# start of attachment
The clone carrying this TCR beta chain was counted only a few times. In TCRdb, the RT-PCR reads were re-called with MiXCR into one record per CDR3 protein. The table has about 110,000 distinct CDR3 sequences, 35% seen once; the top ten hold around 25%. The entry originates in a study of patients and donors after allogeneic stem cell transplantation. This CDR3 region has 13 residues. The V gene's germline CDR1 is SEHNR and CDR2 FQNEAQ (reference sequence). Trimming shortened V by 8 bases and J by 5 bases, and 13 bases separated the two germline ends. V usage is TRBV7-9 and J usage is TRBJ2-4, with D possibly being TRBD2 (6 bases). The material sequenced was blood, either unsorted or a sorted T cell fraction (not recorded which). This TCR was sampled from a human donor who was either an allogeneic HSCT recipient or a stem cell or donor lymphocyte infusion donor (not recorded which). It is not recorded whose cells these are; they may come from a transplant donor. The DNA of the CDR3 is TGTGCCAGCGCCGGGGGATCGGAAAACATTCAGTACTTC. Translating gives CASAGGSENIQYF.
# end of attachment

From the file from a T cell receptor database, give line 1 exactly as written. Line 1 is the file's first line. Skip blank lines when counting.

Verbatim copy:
The clone carrying this TCR beta chain was counted only a few times. In TCRdb, the RT-PCR reads were re-called with MiXCR into one record per CDR3 protein. The table has about 110,000 distinct CDR3 sequences, 35% seen once; the top ten hold around 25%. The entry originates in a study of patients and donors after allogeneic stem cell transplantation. This CDR3 region has 13 residues. The V gene's germline CDR1 is SEHNR and CDR2 FQNEAQ (reference sequence). Trimming shortened V by 8 bases and J by 5 bases, and 13 bases separated the two germline ends. V usage is TRBV7-9 and J usage is TRBJ2-4, with D possibly being TRBD2 (6 bases). The material sequenced was blood, either unsorted or a sorted T cell fraction (not recorded which). This TCR was sampled from a human donor who was either an allogeneic HSCT recipient or a stem cell or donor lymphocyte infusion donor (not recorded which). It is not recorded whose cells these are; they may come from a transplant donor. The DNA of the CDR3 is TGTGCCAGCGCCGGGGGATCGGAAAACATTCAGTACTTC. Translating gives CASAGGSENIQYF.